Ste Wright the Web Developer
If you’re feeling brave, you might want your Raspberry Pi powered web server to host more than one website or subdomain. Providing you’ve made the necessary modifications to increase performance, and are running Raspbian from a USB flash drive, there’s no reason why your Raspberry Pi couldn’t host more than one site.
Before you begin, I’m going to presume that you’ve followed my earlier tutorials to install Apache2, PHP and MySQL on your Raspberry Pi, and you have already got your domain or subdomain DNS records pointing to your Raspberry Pi.
There’s a lot I love about the Raspberry Pi; its ability to surprise me (one hosts this site, and that’s pretty impressive!), its tiny form factor, the minimal pull on electricity. It embodies everything that computing should be, and will be in the future.
The things I dislike about them include the severe lack of power, inability to use bootable USB (or SATA capabilities), meagre 512mb memory. These frustrations are completely unjust on my part – its a £30 computer aimed at the education market! I have no right to be frustrated, especially as they make extremely cheap, yet capable web servers!
Everything I love about the Raspberry Pi’s physical attributes and energy credentials have been available for some time in a more capable formats, but nothing that really hits the nail on the head, until now that is.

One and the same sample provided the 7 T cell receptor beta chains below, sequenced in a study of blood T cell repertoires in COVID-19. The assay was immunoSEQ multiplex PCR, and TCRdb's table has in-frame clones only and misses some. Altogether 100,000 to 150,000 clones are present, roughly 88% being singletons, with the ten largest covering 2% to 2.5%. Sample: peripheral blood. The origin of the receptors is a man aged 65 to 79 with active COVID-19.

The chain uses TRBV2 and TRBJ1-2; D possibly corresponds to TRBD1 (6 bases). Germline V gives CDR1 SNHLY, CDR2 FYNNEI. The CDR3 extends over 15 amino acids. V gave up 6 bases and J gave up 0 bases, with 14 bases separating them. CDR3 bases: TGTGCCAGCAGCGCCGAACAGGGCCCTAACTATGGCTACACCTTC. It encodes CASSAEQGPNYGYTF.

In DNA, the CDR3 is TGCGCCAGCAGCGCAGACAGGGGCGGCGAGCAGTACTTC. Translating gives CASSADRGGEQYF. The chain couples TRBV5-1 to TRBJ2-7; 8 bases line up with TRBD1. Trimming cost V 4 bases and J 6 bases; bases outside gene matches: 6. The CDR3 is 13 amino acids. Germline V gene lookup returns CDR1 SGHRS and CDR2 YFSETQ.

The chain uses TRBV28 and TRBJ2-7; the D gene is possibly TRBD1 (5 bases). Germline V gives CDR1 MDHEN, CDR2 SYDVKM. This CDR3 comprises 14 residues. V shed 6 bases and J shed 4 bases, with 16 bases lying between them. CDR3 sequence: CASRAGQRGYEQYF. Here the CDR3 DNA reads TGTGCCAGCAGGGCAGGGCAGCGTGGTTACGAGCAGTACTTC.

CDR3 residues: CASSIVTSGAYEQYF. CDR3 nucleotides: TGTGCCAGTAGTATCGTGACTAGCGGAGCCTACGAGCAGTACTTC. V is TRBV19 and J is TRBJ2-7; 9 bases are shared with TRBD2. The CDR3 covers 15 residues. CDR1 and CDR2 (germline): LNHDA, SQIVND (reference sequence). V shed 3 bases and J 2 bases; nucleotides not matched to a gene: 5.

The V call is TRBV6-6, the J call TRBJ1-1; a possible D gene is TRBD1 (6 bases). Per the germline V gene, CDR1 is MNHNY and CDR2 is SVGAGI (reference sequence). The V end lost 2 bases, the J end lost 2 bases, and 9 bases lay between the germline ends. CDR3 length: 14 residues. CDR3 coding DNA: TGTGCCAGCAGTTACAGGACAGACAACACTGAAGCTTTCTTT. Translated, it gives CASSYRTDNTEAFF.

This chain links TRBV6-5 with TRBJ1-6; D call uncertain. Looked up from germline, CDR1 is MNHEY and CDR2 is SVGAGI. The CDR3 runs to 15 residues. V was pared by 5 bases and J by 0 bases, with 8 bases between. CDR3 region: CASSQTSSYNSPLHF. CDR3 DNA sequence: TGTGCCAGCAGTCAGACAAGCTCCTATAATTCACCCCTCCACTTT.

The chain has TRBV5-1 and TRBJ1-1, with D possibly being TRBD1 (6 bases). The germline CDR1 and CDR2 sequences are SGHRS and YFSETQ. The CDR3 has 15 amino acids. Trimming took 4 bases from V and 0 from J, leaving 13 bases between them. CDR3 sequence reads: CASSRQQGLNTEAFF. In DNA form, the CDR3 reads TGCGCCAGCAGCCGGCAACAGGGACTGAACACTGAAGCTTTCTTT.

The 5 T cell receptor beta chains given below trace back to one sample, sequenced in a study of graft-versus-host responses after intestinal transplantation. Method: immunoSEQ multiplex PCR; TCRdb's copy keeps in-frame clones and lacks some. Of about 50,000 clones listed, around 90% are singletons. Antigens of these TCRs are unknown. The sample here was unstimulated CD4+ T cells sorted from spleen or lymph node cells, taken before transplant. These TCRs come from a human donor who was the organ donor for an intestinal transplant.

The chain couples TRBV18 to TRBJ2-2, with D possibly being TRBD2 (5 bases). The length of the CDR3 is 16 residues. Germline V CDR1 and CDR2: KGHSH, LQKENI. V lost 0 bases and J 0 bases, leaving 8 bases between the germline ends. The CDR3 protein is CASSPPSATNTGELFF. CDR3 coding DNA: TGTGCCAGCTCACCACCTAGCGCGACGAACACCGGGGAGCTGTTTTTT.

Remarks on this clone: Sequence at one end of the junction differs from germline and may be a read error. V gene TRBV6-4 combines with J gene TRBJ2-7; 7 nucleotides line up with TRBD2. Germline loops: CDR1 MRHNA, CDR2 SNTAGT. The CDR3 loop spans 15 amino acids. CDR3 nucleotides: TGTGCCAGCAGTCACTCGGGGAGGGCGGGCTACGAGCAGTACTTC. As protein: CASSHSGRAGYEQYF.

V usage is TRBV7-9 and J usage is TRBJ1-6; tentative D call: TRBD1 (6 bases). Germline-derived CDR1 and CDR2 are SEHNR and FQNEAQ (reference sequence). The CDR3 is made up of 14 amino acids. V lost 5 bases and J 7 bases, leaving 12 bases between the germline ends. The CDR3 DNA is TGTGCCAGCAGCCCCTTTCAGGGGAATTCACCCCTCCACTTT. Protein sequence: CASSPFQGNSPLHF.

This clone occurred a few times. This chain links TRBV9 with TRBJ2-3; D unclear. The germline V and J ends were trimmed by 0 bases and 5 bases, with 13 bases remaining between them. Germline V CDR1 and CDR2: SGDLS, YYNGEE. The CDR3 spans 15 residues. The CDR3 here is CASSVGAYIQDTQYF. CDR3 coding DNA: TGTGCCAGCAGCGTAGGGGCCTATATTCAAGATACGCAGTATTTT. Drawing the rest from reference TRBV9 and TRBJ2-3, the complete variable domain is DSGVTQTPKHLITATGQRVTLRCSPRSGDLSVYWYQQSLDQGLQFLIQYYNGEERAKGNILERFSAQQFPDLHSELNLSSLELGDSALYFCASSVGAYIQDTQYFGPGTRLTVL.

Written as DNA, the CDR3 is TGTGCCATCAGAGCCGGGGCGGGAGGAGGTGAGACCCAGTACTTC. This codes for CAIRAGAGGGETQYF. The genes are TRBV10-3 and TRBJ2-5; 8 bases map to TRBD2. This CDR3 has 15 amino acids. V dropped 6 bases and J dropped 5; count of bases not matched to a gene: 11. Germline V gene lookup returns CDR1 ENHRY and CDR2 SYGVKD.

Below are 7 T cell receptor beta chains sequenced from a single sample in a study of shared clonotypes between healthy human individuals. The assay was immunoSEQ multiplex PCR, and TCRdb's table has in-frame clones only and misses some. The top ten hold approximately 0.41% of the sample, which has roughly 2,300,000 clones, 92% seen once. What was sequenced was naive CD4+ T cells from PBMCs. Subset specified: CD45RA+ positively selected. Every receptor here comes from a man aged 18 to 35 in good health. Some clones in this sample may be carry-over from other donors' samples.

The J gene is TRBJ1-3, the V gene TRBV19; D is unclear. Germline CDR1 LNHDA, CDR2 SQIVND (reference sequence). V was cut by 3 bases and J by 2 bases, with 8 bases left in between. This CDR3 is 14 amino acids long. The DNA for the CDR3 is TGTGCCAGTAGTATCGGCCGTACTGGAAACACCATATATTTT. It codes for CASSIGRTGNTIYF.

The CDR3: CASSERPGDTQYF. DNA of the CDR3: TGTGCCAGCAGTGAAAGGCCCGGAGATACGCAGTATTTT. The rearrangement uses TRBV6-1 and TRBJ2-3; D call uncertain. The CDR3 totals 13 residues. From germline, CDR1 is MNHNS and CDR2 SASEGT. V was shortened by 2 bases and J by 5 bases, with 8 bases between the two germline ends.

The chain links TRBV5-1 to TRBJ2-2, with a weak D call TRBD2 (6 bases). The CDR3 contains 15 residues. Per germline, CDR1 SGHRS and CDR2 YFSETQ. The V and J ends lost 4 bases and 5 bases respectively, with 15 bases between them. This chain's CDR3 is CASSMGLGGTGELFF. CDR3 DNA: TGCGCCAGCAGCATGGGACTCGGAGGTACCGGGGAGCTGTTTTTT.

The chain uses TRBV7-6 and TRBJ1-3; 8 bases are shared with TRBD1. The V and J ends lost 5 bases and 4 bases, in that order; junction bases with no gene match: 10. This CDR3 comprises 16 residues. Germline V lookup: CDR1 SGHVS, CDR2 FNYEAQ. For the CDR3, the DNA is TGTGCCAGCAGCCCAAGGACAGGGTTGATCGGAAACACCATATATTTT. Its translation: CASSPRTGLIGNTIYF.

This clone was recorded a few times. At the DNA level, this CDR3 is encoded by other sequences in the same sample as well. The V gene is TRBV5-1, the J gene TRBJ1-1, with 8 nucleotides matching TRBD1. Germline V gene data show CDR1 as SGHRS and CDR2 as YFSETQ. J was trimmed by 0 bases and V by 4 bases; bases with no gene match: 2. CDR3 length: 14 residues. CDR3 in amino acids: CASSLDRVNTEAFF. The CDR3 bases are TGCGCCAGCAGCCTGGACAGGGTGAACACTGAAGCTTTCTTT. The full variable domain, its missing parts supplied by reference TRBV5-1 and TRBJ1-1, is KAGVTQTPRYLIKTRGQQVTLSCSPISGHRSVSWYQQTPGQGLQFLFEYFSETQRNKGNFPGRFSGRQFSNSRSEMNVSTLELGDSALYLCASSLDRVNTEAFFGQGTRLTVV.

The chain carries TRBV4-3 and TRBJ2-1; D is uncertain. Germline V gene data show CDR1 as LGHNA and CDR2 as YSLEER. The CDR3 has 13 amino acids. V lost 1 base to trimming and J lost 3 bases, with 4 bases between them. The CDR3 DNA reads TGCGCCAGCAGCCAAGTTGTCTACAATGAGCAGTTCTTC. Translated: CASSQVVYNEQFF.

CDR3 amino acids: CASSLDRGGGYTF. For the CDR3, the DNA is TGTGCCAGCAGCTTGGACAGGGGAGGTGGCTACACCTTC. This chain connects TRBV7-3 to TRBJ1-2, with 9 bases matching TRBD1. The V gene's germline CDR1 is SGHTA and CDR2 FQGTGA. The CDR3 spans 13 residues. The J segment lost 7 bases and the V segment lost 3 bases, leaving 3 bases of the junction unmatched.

Once upon a time not all that long ago, if you wanted to have a website online, you did a quick search for a hosting provider, settled for a £5/$7 a month shared hosting package which gave a meagre 500mb of storage, 5 pop email accounts and a mySQL database. If you were lucky, you got 1gb monthly bandwidth and 10 ftp accounts to access all that 500mb with…
In this tutorial, I’m going to talk you through turning your Raspberry Pi into a NAS server. A NAS (Network Attached Storage) server allows you to hook up a hard drive, and access it over your local network (or over the internet if you really really wanted).
In this tutorial, I’m going to talk you through running Raspbian from a USB connected drive instead of from an SD card. If you run Raspbian from a USB Flash drive, you will enjoy performance boosts, speed and reliability improvements just to name a few benefits.